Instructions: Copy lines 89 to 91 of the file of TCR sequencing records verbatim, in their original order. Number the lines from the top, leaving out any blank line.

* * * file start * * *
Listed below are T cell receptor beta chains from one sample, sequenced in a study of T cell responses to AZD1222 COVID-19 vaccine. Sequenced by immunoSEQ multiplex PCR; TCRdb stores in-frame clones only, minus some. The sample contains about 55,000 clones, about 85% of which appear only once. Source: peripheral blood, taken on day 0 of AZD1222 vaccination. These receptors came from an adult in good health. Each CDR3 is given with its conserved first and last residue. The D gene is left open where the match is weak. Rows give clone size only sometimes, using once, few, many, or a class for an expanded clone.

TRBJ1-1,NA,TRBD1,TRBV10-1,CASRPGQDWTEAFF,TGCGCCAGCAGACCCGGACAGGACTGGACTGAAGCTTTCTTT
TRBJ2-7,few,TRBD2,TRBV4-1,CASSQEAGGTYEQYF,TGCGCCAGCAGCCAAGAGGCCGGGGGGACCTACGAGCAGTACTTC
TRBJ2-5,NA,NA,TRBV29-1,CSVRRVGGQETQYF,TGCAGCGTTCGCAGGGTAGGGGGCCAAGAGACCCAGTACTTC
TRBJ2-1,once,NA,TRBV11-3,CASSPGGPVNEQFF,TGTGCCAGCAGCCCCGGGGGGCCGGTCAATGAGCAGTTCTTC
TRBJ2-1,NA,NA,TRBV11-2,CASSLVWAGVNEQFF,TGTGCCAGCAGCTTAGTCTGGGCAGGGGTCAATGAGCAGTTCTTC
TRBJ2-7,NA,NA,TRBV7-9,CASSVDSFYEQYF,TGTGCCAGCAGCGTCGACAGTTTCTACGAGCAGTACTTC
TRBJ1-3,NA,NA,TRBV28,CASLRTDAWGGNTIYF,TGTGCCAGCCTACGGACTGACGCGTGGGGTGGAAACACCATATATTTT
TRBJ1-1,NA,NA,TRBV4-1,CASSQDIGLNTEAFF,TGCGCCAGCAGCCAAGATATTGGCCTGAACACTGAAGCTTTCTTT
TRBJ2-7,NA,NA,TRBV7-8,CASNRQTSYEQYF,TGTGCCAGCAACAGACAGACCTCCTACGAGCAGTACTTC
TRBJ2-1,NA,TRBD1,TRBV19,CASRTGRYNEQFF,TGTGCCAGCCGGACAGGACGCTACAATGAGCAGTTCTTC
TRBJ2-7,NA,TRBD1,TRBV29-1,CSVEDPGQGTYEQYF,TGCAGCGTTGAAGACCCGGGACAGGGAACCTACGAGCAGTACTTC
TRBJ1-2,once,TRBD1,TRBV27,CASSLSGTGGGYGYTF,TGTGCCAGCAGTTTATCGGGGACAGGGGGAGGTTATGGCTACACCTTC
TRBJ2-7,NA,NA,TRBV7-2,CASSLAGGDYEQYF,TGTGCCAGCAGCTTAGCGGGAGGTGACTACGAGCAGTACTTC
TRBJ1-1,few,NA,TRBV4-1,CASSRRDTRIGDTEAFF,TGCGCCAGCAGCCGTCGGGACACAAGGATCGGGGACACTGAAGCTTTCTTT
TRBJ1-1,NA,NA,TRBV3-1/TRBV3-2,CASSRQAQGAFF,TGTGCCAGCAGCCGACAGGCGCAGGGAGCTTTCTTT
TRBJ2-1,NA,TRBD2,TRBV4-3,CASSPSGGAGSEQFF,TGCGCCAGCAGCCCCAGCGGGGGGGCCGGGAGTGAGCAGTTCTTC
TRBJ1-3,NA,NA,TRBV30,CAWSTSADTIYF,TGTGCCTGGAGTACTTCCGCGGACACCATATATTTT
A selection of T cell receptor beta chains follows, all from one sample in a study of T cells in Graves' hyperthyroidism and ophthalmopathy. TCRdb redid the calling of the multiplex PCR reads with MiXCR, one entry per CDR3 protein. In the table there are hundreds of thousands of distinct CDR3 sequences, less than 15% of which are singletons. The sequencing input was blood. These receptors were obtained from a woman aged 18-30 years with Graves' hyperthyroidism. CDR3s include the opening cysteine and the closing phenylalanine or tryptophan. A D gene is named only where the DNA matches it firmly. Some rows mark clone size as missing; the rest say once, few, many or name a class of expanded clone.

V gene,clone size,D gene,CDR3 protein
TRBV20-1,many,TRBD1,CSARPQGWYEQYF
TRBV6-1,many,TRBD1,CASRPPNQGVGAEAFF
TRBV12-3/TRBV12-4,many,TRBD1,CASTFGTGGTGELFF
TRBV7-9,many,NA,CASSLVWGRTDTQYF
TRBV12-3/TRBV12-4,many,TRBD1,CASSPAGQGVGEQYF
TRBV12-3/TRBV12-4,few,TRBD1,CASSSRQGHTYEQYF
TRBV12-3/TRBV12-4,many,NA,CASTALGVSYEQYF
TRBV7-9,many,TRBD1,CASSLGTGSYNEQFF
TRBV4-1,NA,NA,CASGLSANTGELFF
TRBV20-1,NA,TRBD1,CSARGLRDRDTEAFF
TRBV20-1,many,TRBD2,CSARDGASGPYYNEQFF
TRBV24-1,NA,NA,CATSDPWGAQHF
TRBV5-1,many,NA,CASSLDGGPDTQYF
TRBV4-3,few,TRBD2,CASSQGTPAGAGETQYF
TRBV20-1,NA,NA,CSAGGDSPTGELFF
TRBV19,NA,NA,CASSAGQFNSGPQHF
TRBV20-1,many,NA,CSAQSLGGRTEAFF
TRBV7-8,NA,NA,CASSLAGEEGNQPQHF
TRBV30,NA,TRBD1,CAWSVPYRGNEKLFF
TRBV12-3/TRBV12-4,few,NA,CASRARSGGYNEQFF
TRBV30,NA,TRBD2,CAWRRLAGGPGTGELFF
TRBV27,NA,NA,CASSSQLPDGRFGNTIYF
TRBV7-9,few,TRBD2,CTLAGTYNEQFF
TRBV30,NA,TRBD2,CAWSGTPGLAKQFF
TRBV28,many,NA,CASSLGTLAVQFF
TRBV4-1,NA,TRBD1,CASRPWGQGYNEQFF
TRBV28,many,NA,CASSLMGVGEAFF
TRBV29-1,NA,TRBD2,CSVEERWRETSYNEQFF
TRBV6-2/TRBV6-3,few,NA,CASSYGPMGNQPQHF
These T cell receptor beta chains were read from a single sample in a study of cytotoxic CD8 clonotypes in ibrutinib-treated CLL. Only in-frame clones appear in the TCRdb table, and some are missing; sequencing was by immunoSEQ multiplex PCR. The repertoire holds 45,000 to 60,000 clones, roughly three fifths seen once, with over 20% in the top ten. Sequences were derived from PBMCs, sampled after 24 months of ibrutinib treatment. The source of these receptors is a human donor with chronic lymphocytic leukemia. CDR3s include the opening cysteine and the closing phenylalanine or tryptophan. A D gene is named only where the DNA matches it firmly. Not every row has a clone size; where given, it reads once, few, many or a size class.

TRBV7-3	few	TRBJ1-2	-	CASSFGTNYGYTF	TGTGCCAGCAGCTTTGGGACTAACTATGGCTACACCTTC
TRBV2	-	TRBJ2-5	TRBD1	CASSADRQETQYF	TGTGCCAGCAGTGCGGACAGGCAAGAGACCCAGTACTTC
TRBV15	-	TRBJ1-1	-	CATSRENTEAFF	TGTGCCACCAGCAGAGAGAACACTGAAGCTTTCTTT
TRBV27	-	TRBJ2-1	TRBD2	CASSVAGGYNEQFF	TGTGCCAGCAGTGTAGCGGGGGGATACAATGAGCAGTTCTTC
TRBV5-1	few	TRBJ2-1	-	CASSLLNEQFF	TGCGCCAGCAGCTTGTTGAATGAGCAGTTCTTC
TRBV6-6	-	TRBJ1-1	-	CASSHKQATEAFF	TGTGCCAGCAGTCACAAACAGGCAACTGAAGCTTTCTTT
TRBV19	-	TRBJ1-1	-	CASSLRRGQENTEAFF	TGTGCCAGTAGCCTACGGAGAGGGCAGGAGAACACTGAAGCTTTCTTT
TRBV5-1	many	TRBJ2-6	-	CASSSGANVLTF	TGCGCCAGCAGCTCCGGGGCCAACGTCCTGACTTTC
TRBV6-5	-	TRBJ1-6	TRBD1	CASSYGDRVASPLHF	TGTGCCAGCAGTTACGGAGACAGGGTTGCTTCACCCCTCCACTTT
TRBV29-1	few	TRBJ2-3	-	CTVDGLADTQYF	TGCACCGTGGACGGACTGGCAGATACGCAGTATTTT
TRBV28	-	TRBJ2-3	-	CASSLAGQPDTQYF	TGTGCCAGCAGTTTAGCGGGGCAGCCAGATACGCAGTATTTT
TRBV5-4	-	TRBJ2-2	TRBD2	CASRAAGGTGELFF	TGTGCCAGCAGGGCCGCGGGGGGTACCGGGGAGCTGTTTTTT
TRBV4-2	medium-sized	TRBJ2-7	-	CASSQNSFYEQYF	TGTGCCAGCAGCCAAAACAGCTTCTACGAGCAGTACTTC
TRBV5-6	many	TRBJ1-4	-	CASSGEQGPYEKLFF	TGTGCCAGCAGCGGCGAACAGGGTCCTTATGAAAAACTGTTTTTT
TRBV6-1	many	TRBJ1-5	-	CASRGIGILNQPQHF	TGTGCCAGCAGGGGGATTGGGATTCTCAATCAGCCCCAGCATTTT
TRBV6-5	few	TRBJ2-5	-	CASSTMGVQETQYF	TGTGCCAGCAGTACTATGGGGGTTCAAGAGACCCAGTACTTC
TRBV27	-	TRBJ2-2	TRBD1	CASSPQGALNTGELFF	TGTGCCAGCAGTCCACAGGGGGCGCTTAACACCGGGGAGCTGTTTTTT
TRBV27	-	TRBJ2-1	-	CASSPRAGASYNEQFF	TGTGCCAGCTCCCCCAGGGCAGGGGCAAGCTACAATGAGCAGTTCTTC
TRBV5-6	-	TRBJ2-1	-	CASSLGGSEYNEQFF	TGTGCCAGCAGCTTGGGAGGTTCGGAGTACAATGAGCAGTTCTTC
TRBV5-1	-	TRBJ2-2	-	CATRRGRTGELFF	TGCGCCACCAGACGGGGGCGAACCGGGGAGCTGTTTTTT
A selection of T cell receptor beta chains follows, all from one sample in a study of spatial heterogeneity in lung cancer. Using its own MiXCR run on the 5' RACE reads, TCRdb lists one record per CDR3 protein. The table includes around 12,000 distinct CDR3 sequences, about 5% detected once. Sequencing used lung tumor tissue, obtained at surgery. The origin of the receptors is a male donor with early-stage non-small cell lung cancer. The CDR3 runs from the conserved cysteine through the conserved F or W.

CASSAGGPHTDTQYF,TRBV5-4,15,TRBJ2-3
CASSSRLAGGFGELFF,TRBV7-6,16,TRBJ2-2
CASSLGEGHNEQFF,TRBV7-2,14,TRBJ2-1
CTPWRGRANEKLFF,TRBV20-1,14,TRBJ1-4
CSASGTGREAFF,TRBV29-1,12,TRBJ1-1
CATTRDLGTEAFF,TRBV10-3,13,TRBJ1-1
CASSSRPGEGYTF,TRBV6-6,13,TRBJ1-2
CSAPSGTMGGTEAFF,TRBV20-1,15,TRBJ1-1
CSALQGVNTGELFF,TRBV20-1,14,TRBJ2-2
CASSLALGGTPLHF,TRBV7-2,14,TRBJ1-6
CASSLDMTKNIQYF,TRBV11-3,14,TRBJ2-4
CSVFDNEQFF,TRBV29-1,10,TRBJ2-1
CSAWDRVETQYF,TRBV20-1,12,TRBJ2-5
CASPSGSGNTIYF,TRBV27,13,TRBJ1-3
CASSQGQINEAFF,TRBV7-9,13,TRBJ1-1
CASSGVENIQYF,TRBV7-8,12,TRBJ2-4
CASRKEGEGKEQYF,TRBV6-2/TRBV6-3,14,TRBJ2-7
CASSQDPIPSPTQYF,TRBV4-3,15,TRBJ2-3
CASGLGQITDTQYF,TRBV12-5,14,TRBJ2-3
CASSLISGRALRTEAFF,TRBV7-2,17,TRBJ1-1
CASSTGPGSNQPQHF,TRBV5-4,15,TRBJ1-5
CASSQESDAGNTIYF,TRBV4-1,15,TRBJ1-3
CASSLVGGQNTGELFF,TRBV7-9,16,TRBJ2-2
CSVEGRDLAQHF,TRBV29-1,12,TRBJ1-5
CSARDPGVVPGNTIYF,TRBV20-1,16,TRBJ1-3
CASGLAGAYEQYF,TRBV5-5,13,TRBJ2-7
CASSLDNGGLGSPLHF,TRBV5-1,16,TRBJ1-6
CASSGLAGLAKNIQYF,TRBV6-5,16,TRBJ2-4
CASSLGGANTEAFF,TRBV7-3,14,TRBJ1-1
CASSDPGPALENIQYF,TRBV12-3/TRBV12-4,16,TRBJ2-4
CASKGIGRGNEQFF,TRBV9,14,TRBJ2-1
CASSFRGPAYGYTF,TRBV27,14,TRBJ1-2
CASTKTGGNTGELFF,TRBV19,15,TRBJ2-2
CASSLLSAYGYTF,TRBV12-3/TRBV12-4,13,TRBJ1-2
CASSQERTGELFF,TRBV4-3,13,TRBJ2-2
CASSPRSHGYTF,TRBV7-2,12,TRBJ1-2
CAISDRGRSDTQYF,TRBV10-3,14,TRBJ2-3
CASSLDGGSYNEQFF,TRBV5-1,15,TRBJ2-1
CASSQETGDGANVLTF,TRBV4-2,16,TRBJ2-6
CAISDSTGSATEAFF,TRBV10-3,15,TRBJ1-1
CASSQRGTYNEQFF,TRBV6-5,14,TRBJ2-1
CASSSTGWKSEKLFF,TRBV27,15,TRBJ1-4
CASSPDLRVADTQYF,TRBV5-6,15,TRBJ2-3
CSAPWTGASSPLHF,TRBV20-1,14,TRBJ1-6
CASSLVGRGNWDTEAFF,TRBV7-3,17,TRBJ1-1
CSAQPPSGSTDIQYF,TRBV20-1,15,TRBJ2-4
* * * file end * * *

CASSQDPIPSPTQYF,TRBV4-3,15,TRBJ2-3
CASGLGQITDTQYF,TRBV12-5,14,TRBJ2-3
CASSLISGRALRTEAFF,TRBV7-2,17,TRBJ1-1